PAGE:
3 min read

Summer Safety: Rules and Regulations for Your Pool or Clubhouse

Summer Safety: Rules and Regulations for Your Pool or Clubhouse

As an HOA or community association leader, one of your many tasks is to enact policies that guarantee the safety of your constituents.

You most likely have your CC&Rs (Covenants, Conditions & Restrictions) in place, and you’ve carefully aligned your bylaws with your association’s needs.

But now that summer is finally here, you may want to take a second look at your community center’s Rules and Regulations.

When your association was formed, you may have drafted these to cover everything else that your CC&R’s and your bylaws didn’t.

These Rules and Regulations cover the purpose of and use of your community center facility including neighborhood pools, clubhouses, and any registered sports teams that practice there.


Why your HOA should define its Rules and Regulations

If you don’t have association Rules and Regulations already in place, now is as good a time as ever to learn why they’re so important.

As a community grows, it’s demographic changes.

When this happens its necessary to adapt or amend your rules to suit the new members of your community.

For example, if you’re noticing more families with young children move into the area, you may want to change your pool rules to reflect that children under the age of 12 must be accompanied by an adult at all times.

Here are some tips for association Rules and Regulations you may want to consider developing for your community pool or clubhouse this summer.


Suggestions for HOA pool rules

Don't ban children from the pool

It may be tempting to rid yourself of any potential liability by banning young children from the pool, however, you may find yourself in hot water with your residents.

Instead of restricting the pool to adults, make sure that young children are accompanied by a responsible adult at all times.

Keep in mind, that 16 and 17-year-olds can be certified lifeguards, so the age limit for adult supervision must be lower.


Be mindful of your restricted hours

Often, an association will enact a rule restricting children from entering a pool between certain hours.

If you want to do something similar, be sure you aren’t choosing hours when the kids are most likely to be at school. After all, you want them to be able to enjoy the pool, but you also want adults to have quiet time.

Consider removing restrictions on children and give adults an “Adult Swim Hour” throughout the day.


Accommodate disabled patrons

Some community pools ban wheelchairs and animals from the pool deck as they can be hazardous and unsanitary, respectively.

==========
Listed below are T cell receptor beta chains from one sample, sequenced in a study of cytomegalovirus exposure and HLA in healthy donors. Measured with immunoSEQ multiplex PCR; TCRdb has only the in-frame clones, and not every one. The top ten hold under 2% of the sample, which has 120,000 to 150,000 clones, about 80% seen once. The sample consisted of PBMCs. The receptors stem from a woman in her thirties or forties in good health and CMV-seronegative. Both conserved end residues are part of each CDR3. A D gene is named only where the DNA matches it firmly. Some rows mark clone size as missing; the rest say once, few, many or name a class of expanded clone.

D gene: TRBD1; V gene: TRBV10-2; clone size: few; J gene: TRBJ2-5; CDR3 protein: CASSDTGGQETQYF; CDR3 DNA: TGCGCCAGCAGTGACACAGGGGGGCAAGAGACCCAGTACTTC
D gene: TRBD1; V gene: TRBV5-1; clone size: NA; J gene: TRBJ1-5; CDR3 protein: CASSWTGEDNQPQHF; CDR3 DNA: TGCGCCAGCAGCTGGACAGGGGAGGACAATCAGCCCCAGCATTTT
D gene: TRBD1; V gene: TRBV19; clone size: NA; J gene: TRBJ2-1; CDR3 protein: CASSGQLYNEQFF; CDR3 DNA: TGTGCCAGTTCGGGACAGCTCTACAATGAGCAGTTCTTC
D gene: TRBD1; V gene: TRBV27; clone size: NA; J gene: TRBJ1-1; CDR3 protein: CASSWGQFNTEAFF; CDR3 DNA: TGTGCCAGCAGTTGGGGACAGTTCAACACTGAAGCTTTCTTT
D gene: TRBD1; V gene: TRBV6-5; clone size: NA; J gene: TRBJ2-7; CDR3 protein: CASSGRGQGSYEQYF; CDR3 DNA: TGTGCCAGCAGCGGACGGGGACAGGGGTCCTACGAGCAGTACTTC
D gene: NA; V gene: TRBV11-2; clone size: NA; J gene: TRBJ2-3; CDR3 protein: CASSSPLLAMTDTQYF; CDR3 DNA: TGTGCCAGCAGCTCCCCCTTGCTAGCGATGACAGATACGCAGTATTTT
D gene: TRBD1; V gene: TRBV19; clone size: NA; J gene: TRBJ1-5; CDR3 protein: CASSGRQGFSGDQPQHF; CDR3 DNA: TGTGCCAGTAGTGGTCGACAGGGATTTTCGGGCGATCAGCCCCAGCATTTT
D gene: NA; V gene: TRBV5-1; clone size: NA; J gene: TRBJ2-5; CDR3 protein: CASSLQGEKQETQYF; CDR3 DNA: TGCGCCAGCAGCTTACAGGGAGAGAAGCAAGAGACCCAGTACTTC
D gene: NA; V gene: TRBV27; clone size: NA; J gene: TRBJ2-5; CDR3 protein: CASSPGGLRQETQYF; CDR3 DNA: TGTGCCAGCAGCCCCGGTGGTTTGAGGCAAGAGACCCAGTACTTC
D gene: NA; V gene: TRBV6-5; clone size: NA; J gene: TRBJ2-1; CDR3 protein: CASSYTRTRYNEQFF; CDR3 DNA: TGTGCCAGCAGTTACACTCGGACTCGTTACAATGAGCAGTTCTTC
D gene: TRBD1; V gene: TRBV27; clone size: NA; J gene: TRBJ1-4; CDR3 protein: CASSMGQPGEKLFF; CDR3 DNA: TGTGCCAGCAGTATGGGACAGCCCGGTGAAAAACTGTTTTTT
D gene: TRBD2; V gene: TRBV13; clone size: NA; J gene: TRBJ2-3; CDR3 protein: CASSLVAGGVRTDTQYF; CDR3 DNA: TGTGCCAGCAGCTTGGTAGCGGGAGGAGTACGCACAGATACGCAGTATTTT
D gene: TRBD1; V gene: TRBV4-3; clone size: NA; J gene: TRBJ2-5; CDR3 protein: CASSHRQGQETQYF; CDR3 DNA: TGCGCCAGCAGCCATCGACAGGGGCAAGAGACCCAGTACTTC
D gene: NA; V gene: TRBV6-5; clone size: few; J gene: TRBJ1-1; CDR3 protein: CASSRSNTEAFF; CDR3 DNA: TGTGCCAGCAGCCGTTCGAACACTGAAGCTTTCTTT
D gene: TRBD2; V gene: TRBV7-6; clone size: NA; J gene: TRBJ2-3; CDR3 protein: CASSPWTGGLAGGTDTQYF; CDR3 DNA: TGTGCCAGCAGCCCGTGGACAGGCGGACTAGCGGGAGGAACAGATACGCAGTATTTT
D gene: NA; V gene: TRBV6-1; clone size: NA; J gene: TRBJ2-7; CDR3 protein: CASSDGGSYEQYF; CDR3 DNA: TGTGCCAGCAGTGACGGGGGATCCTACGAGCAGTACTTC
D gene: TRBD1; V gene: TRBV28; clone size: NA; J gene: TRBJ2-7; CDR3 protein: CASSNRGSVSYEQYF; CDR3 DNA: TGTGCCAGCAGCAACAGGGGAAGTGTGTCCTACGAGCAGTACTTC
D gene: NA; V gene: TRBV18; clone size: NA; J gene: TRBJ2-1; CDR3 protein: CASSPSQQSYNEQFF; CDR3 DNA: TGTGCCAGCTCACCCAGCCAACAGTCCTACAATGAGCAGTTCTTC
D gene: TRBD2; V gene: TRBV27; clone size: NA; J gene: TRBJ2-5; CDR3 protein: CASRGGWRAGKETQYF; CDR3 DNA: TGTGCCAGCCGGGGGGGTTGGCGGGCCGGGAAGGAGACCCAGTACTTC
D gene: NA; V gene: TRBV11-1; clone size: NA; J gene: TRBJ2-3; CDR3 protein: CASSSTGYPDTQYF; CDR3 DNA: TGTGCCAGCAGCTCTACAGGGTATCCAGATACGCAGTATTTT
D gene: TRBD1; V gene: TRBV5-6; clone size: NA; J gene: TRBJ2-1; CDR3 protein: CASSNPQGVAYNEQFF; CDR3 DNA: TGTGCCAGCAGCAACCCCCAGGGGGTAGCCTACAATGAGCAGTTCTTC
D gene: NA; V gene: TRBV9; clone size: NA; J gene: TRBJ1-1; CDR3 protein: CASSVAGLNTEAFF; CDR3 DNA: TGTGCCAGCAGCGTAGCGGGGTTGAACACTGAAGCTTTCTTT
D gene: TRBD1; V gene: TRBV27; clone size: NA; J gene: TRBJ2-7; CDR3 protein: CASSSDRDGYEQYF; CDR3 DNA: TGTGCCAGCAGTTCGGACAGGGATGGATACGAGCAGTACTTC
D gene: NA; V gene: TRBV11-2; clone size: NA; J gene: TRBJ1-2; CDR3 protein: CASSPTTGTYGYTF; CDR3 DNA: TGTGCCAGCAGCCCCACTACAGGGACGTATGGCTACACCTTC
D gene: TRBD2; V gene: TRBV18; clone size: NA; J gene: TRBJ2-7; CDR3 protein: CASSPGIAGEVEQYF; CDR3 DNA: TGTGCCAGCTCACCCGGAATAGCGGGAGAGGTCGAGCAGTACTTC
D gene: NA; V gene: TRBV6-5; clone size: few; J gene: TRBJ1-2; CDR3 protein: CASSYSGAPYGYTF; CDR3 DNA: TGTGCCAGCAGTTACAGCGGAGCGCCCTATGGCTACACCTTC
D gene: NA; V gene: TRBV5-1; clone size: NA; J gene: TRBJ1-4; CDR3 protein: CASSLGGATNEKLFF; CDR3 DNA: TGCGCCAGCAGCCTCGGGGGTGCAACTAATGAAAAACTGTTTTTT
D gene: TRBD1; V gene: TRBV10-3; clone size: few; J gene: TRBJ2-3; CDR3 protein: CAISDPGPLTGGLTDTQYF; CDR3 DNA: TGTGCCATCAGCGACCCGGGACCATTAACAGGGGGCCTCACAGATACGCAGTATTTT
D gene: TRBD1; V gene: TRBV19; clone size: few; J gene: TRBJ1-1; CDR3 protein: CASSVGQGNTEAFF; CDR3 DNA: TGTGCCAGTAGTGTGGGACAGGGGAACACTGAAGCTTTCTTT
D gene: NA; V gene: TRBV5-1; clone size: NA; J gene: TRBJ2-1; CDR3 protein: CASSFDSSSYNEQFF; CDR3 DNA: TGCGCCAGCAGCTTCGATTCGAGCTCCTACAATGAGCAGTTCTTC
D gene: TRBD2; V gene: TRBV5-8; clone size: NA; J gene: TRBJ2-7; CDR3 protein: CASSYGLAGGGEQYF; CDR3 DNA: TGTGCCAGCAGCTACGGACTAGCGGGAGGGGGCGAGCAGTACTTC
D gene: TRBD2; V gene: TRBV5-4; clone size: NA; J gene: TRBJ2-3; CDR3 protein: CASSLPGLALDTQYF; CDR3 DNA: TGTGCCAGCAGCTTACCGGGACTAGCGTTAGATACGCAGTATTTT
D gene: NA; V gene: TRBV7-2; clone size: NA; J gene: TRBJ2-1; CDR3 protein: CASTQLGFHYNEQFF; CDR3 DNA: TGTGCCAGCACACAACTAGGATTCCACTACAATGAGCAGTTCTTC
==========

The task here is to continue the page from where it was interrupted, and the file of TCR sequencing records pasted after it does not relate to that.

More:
However, if you ban the only way for certain members to access the pool, you may potentially face a discrimination lawsuit.


Suggestions for your community center or clubhouse

Stick to capacity

Members of your organization might want to rent the space out for a party or events, but it’s your job to ensure that the number of guests stays under max capacity.

Going over the limit could result in a citation, safety risks, and a number of other consequences that go beyond your association.


Make rental space available to all members

Some associations restrict religious, political, or other groups from gathering at the clubhouse – even when those groups are members of the community.

Association rules differ across communities, but it is recommended to make your rental areas available to all, despite affiliation, unless the purpose of their meeting negatively impacts others.

In this case, you need to be crystal clear in your Rules and Regulations, lest you find yourself discriminating against groups of people.


Clearly outline hours of operation and patron use

Don’t leave anything up to interpretation.

List your hours of operation as well as any consequence of being in the clubhouse after hours.

Some associations reserve the right to revoke use of the clubhouse following a violation of the rules, but that is up to your discretion. It is also recommended to enforce strict rules when it comes to unaccompanied minors as it could result in a safety issue.


Final words on HOA regulations

Remember, every restriction and rule can be changed.

Since there’s no way of knowing what the needs of your community truly are – most association leaders put their Rules and Regulations to a board vote with a subsequent review by community members.

Having a voting process in place is crucial for developing policies that benefit your association and keep them safe.

For more information on how to incorporate a voting solution into your community, check out our Associations page.

A Bill in California Changed How HOAs Run Board Elections

A Bill in California Changed How HOAs Run Board Elections

The California state government passed an extensive overhaul of homeowners association election procedures.

Read More
A New Pennsylvania Law Changes How HOAs Will Vote

A New Pennsylvania Law Changes How HOAs Will Vote

This past fall, the Pennsylvania state government passed an extensive overhaul of homeowners association election procedures that will begin to take...

Read More
How to Onboard Your New Association Members

How to Onboard Your New Association Members

There are many reasons why your association numbers might be dwindling: low engagement, lack of offerings, or lack of renewal interest are just a few...

Read More